The narrative that gives rise to the extolling by the woman of her lover’s physical attributes was that she was on the hunt for him after he seemingly departed from her bedroom door. So, the women of Jerusalem ask:
6:1 Where has your beloved gone,
O fairest among women?
Which way has your beloved turned,
that we may seek him with you?
And oddly enough for a woman who seems to have lost her lover, she knows and says this:
6:2 My beloved has gone down to his garden,
to the beds of spices,
to pasture his flock in the gardens,
and to gather lilies.
Why does she know this? How does she know this? I thought she had lost him. Well, either the narrative has been abandoned — which would not surprise me — or she now comes to her senses and knows where he is because she knows who he is. Better yet, she knows she is beloved by the man.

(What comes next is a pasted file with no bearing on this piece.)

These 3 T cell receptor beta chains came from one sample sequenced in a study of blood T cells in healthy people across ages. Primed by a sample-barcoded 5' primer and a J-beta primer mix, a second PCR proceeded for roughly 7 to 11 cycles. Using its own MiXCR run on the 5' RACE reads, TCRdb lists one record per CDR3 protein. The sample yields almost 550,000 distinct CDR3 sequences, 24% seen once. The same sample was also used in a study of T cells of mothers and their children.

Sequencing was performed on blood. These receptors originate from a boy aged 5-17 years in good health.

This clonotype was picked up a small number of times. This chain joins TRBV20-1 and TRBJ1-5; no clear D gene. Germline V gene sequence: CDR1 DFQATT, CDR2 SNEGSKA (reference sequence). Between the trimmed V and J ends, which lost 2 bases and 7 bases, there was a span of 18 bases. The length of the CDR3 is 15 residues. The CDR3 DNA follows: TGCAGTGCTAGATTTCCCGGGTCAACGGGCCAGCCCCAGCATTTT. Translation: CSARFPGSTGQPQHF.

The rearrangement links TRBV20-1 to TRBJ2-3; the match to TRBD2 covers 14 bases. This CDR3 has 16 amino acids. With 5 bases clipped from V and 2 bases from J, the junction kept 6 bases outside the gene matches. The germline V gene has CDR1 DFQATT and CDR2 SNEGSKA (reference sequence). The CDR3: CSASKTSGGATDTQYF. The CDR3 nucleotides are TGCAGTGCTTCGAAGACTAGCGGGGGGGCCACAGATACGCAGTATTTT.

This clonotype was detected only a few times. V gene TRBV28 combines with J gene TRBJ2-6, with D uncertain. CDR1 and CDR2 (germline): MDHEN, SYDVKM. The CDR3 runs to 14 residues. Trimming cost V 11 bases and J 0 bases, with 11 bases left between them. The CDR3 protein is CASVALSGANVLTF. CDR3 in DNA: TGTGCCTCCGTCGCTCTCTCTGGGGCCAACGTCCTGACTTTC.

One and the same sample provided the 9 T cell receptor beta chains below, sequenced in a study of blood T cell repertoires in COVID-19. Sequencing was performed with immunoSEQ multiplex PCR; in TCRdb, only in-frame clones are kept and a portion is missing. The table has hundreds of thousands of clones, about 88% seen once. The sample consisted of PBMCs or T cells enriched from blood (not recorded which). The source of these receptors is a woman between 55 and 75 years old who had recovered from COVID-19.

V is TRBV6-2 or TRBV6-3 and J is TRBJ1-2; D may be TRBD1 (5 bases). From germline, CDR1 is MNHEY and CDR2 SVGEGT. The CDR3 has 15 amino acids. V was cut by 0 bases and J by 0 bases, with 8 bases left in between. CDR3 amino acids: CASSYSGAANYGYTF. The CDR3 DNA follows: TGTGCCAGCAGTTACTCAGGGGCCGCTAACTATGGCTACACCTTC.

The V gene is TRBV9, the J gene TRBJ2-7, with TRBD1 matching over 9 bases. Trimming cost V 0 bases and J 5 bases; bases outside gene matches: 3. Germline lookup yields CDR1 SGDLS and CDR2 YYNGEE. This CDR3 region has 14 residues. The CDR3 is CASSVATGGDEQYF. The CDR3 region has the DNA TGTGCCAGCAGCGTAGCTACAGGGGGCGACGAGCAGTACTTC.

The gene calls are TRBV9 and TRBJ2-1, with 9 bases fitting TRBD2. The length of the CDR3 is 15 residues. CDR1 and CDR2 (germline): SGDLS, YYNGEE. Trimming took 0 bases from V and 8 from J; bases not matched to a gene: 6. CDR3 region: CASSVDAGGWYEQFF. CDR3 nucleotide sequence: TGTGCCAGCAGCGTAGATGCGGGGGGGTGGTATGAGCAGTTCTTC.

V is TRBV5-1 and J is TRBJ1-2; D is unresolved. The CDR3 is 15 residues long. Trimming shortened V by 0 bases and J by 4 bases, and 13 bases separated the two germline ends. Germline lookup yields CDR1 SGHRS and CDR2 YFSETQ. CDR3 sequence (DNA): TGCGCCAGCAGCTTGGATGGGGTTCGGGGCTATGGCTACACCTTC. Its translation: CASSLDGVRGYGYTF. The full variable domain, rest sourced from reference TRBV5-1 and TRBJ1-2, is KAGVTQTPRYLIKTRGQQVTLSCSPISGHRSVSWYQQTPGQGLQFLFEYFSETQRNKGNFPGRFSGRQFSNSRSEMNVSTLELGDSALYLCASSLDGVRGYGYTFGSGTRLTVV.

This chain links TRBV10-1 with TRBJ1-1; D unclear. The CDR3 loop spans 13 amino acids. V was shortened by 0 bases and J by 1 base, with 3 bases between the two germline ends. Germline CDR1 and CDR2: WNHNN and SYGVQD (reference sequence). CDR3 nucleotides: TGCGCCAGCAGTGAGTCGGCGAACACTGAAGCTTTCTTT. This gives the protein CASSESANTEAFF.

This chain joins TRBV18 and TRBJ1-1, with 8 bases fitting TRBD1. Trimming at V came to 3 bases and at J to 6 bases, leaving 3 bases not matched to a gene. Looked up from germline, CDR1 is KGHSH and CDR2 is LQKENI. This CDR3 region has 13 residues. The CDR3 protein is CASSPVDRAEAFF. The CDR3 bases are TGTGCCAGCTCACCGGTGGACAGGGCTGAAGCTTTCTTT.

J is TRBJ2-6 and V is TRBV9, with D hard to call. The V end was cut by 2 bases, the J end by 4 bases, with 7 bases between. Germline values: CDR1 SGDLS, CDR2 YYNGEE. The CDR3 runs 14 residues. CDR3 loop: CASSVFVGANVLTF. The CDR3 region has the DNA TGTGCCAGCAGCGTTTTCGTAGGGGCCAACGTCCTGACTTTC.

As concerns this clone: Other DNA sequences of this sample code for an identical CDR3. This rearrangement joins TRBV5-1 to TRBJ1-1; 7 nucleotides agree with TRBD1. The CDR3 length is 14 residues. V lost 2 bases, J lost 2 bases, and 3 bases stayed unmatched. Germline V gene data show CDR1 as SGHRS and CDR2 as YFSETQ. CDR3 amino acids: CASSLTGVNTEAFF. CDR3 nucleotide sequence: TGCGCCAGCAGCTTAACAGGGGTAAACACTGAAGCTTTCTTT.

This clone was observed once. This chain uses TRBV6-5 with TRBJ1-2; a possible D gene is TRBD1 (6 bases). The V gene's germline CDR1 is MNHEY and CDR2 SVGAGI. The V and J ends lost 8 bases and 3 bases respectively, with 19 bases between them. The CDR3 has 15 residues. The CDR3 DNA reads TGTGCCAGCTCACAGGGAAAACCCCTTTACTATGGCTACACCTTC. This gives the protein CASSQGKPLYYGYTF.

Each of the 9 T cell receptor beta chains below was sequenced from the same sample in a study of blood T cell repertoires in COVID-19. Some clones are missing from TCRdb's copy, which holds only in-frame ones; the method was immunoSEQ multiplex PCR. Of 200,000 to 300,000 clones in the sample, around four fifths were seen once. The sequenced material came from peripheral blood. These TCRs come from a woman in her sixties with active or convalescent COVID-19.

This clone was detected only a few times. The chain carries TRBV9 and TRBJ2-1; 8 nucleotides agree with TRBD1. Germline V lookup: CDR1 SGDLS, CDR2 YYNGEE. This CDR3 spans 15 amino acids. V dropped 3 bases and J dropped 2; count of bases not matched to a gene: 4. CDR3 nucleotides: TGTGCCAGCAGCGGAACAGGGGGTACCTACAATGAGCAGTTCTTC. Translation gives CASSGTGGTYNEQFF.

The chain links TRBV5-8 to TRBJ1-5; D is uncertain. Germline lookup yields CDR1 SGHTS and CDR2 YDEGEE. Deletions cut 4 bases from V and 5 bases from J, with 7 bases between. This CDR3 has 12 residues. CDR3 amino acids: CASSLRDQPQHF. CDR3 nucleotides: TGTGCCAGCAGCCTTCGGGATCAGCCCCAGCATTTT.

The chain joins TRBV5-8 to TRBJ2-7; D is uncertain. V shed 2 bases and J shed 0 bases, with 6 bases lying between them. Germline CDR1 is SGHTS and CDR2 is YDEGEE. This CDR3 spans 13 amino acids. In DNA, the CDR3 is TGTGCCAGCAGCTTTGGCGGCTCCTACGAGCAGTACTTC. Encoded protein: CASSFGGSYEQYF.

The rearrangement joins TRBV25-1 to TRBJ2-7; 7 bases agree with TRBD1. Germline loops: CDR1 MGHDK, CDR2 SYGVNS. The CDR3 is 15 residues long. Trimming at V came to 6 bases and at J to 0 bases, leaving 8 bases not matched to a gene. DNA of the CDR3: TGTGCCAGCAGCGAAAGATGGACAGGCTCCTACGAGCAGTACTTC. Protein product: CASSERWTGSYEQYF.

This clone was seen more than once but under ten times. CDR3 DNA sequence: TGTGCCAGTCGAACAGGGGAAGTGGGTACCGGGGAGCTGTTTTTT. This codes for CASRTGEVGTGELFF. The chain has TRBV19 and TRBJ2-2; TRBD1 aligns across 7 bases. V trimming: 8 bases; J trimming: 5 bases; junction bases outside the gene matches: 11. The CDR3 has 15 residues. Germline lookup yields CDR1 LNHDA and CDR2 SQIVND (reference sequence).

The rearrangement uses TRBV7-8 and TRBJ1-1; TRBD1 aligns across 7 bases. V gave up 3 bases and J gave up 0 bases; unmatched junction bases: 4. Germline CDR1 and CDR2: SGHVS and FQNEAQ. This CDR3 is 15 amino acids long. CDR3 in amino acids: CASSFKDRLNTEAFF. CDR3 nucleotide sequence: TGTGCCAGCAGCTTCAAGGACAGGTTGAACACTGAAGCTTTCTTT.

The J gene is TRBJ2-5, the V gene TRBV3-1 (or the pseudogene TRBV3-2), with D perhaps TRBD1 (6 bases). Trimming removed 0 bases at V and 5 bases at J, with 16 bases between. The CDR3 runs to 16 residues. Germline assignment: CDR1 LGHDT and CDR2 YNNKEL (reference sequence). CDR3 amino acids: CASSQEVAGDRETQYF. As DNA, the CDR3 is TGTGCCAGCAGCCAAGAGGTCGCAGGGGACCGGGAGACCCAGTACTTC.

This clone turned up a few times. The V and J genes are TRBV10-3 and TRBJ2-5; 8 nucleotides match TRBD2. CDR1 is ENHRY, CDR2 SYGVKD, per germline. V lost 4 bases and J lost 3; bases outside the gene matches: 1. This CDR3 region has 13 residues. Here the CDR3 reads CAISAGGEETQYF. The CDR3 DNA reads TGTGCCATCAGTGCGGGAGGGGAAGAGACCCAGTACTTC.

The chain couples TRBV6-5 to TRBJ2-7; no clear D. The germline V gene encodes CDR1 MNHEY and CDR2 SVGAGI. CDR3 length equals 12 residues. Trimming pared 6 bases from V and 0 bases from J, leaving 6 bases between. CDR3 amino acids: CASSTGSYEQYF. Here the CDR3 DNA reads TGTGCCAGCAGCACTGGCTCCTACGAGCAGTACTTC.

3 I am my beloved’s and my beloved is mine;
he pastures his flock among the lilies.
Perhaps however we’ve been tricked … she’s found him. The women ask where the man is. She speaks of herself as a garden of delights (5:1), “He’s with me. I’m a garden and he is now enjoying me and I him.” Her search is over. They are now wrapt in intimacy.
Looking over her shoulder at the women of Jerusalem she delights in the love of her lover. Mutual possession and mutual absorption.